Euthanasia in Nursing has been a contentious issue for a long time. In countries all across the world, the question of whether something is ethical or not is still being debated. Many scholars have shared their thoughts on nurses’ attitudes and engagement in euthanasia, as well as the ethical implications of euthanasia in terms of the sanctity of life.
Euthanasia in Nursing
By having a physician or nurse inject a patient with deadly amounts of an analgesic that leads to death, I believe euthanasia loses sight of the duty of a nurse to deliver excellent care and retain attention to the patients’ needs. Several studies have indicated that nurses who support euthanasia defend their conduct using autonomy and preference utilitarianism principles.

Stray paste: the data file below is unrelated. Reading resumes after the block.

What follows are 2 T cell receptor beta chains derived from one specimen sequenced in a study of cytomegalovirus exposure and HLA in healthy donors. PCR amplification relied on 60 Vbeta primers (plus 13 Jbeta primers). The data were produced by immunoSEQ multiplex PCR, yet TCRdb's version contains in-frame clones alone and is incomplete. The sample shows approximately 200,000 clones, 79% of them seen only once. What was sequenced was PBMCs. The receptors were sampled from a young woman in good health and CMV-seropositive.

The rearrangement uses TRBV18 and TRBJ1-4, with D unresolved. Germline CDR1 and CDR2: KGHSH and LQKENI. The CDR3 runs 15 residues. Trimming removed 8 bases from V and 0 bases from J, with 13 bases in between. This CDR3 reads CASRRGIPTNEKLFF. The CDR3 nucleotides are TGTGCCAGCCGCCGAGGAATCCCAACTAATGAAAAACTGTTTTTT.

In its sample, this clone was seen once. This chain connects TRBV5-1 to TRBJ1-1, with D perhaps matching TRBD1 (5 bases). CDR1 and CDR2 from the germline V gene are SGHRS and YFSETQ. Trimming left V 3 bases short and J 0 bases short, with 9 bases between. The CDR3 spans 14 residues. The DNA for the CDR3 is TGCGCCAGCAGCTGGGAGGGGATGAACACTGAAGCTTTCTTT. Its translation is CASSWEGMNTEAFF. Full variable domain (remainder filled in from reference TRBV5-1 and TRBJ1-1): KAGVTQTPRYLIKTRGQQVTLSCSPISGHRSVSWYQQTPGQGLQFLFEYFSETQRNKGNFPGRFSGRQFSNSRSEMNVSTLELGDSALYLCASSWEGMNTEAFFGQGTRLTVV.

One of the most essential philosophies in nursing is utilitarianism, which states that nurses should make decisions that will benefit them in the long term.
On the basis of this idea, I believe that nurses should always consider the requirements of their patients and respect their decisions. Their judgments have a significant impact on the patient’s health. Another important premise of the surrogacy notion is liberal individualism.
According to the principle, an individual is free to make any decisions they see appropriate. Opponents of euthanasia have maintained that in normal circumstances, patients are in a position to make reasonable judgments. However, in my opinion, the patients’ wishes should be respected, and if they choose to end their lives, this must be carried out.